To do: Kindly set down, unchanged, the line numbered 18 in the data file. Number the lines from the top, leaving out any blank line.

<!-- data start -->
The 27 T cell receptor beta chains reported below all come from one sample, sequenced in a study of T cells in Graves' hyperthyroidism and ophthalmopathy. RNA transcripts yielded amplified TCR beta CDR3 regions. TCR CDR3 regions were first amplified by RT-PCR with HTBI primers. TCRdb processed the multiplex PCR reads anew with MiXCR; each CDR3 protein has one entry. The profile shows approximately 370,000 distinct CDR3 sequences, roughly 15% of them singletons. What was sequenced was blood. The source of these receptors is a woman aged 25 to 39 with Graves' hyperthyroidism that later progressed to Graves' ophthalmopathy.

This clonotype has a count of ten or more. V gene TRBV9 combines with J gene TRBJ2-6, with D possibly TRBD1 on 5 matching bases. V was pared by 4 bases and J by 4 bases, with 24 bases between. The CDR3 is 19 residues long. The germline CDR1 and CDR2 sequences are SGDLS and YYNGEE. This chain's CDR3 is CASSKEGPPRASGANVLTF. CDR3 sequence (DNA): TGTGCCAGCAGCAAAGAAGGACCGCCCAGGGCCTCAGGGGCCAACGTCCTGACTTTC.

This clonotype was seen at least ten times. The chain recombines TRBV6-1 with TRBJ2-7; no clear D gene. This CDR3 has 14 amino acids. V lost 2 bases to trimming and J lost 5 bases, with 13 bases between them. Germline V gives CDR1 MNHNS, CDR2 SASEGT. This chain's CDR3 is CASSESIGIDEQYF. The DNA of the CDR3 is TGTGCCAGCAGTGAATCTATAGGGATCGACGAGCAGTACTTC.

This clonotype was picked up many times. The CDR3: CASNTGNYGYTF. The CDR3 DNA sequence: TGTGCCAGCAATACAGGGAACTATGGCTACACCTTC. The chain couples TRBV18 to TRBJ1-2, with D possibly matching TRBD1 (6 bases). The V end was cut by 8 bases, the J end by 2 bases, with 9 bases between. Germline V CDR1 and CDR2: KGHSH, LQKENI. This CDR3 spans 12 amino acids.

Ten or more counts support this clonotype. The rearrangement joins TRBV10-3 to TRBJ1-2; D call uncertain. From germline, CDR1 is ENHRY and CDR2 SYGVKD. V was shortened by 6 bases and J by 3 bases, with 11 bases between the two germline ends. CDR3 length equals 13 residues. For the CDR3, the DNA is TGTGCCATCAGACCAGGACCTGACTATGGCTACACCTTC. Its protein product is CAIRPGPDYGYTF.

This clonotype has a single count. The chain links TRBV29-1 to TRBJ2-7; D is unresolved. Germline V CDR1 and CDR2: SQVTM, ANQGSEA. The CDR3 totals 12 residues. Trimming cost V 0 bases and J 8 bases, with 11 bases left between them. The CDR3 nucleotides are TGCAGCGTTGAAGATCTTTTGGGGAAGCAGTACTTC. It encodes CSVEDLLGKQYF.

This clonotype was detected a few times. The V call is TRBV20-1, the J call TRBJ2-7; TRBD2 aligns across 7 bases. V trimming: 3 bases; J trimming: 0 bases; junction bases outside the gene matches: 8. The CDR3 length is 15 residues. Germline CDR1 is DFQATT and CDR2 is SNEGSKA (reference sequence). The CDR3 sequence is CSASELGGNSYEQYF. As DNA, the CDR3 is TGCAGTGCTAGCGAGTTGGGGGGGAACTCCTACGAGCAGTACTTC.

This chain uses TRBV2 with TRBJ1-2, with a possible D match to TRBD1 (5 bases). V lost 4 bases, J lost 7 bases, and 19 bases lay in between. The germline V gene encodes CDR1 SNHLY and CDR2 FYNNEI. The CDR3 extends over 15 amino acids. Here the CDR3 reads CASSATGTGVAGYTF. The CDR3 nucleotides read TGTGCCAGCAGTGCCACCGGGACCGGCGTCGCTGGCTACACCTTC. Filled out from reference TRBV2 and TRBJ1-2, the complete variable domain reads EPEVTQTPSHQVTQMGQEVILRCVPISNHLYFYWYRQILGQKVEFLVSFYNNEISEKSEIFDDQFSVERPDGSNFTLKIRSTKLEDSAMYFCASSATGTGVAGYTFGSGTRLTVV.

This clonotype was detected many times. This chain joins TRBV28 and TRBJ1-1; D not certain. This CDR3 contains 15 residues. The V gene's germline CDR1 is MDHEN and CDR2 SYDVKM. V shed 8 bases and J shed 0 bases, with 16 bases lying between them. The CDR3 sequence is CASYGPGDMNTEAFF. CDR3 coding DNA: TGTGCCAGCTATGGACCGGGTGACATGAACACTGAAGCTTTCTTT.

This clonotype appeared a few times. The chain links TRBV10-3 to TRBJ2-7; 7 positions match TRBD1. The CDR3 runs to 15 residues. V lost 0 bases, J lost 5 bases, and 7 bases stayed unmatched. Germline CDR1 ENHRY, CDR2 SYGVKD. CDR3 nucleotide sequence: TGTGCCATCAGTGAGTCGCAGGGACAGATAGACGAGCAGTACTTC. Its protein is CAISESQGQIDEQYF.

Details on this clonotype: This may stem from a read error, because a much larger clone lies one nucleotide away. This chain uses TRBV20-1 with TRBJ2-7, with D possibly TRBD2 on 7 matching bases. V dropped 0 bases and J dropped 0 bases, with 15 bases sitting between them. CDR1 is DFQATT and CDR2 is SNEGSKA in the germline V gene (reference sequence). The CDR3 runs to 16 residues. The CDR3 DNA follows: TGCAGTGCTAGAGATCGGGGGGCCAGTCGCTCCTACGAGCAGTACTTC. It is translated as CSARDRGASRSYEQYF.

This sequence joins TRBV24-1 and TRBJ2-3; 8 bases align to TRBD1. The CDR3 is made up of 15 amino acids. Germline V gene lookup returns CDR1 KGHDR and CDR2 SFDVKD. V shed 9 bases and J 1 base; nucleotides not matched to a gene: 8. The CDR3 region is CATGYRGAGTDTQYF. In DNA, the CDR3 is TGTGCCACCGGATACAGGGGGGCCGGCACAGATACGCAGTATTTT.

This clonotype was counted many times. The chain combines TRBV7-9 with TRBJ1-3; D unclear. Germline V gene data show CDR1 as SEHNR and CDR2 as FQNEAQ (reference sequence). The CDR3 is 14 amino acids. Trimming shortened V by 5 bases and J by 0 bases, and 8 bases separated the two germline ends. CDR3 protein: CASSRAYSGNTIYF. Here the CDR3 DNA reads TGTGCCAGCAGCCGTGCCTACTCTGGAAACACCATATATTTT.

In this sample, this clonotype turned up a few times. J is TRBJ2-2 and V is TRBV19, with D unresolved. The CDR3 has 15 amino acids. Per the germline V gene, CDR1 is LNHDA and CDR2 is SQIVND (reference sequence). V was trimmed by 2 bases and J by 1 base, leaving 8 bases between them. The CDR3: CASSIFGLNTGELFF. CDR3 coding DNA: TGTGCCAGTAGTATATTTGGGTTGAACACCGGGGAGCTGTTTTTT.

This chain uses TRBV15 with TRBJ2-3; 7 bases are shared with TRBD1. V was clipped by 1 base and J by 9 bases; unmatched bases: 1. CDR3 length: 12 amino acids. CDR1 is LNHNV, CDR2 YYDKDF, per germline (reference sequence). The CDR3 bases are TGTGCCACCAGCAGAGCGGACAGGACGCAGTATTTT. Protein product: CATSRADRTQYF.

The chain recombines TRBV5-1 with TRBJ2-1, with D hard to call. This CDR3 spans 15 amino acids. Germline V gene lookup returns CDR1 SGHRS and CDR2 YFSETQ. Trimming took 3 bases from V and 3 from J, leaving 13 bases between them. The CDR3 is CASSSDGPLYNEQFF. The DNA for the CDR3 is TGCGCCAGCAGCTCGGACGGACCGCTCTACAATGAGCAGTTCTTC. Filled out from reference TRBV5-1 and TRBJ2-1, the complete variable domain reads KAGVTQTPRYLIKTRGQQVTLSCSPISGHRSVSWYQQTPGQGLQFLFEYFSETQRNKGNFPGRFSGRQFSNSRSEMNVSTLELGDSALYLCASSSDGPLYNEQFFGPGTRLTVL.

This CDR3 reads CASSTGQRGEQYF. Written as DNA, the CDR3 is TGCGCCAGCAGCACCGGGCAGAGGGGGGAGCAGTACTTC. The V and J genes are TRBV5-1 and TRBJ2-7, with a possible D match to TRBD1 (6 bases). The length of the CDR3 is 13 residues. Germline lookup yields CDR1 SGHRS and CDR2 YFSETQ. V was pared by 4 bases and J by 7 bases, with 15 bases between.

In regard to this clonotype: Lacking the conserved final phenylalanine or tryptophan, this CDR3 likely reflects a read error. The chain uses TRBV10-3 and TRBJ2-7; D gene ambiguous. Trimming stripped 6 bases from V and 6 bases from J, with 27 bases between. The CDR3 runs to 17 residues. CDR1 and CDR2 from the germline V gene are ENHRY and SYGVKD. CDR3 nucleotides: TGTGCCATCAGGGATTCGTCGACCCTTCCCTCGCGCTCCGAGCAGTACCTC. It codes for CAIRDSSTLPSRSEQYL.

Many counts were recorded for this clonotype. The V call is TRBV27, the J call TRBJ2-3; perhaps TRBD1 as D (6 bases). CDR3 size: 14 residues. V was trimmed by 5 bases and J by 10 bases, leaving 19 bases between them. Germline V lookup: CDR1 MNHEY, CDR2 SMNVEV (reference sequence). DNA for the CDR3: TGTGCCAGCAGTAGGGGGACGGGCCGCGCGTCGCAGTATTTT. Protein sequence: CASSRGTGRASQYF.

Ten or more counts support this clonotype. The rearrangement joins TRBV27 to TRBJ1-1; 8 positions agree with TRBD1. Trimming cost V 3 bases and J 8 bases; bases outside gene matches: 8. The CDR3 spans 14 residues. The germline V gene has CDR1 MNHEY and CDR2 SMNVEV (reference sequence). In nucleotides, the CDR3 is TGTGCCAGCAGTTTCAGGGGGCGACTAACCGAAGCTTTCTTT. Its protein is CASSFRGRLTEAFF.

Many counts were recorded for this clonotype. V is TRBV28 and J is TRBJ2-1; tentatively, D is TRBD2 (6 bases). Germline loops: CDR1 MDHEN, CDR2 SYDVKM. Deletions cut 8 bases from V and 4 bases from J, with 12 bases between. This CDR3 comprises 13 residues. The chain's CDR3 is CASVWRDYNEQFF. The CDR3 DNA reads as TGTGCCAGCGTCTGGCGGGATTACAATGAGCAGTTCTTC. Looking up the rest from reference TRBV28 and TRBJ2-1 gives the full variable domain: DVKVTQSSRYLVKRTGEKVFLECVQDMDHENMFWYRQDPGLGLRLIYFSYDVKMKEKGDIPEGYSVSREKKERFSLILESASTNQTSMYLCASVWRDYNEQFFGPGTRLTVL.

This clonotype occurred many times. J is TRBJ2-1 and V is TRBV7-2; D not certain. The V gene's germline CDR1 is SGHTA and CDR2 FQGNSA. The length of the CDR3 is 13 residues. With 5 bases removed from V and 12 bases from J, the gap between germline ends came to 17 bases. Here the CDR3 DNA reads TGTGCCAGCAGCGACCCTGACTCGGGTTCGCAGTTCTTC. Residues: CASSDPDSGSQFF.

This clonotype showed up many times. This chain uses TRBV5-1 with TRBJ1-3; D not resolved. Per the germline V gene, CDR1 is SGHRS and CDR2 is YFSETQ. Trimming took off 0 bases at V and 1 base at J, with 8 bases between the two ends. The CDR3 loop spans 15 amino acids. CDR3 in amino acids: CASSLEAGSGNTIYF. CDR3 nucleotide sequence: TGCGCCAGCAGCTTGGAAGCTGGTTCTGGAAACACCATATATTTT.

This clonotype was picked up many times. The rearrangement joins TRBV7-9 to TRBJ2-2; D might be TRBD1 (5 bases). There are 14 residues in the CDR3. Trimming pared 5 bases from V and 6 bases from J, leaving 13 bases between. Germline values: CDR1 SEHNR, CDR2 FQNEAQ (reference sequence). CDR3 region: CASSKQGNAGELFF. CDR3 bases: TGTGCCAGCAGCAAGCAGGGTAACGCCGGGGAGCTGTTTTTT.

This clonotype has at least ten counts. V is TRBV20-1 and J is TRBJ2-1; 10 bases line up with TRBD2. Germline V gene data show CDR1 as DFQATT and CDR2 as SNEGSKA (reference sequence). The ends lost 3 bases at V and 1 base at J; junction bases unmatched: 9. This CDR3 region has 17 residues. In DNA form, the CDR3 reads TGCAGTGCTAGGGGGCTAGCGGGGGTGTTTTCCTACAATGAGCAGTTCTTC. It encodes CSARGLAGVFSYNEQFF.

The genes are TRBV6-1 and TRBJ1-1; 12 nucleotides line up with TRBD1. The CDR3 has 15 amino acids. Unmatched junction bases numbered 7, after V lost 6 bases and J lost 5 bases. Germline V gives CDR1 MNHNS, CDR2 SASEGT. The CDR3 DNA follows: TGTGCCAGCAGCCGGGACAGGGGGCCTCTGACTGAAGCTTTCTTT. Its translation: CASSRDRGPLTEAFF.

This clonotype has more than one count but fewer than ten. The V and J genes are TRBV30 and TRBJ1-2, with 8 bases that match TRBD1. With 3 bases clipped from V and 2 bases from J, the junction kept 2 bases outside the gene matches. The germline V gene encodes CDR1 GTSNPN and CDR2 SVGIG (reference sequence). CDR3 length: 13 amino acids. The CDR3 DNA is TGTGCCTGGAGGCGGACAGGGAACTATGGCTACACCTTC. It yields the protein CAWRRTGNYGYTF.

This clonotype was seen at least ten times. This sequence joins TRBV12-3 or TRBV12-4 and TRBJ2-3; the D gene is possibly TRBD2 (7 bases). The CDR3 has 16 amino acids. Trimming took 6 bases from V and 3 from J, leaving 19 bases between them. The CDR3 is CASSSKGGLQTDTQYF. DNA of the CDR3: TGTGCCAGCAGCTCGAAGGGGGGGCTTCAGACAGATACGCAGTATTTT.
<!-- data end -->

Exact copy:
In regard to this clonotype: Lacking the conserved final phenylalanine or tryptophan, this CDR3 likely reflects a read error. The chain uses TRBV10-3 and TRBJ2-7; D gene ambiguous. Trimming stripped 6 bases from V and 6 bases from J, with 27 bases between. The CDR3 runs to 17 residues. CDR1 and CDR2 from the germline V gene are ENHRY and SYGVKD. CDR3 nucleotides: TGTGCCATCAGGGATTCGTCGACCCTTCCCTCGCGCTCCGAGCAGTACCTC. It codes for CAIRDSSTLPSRSEQYL.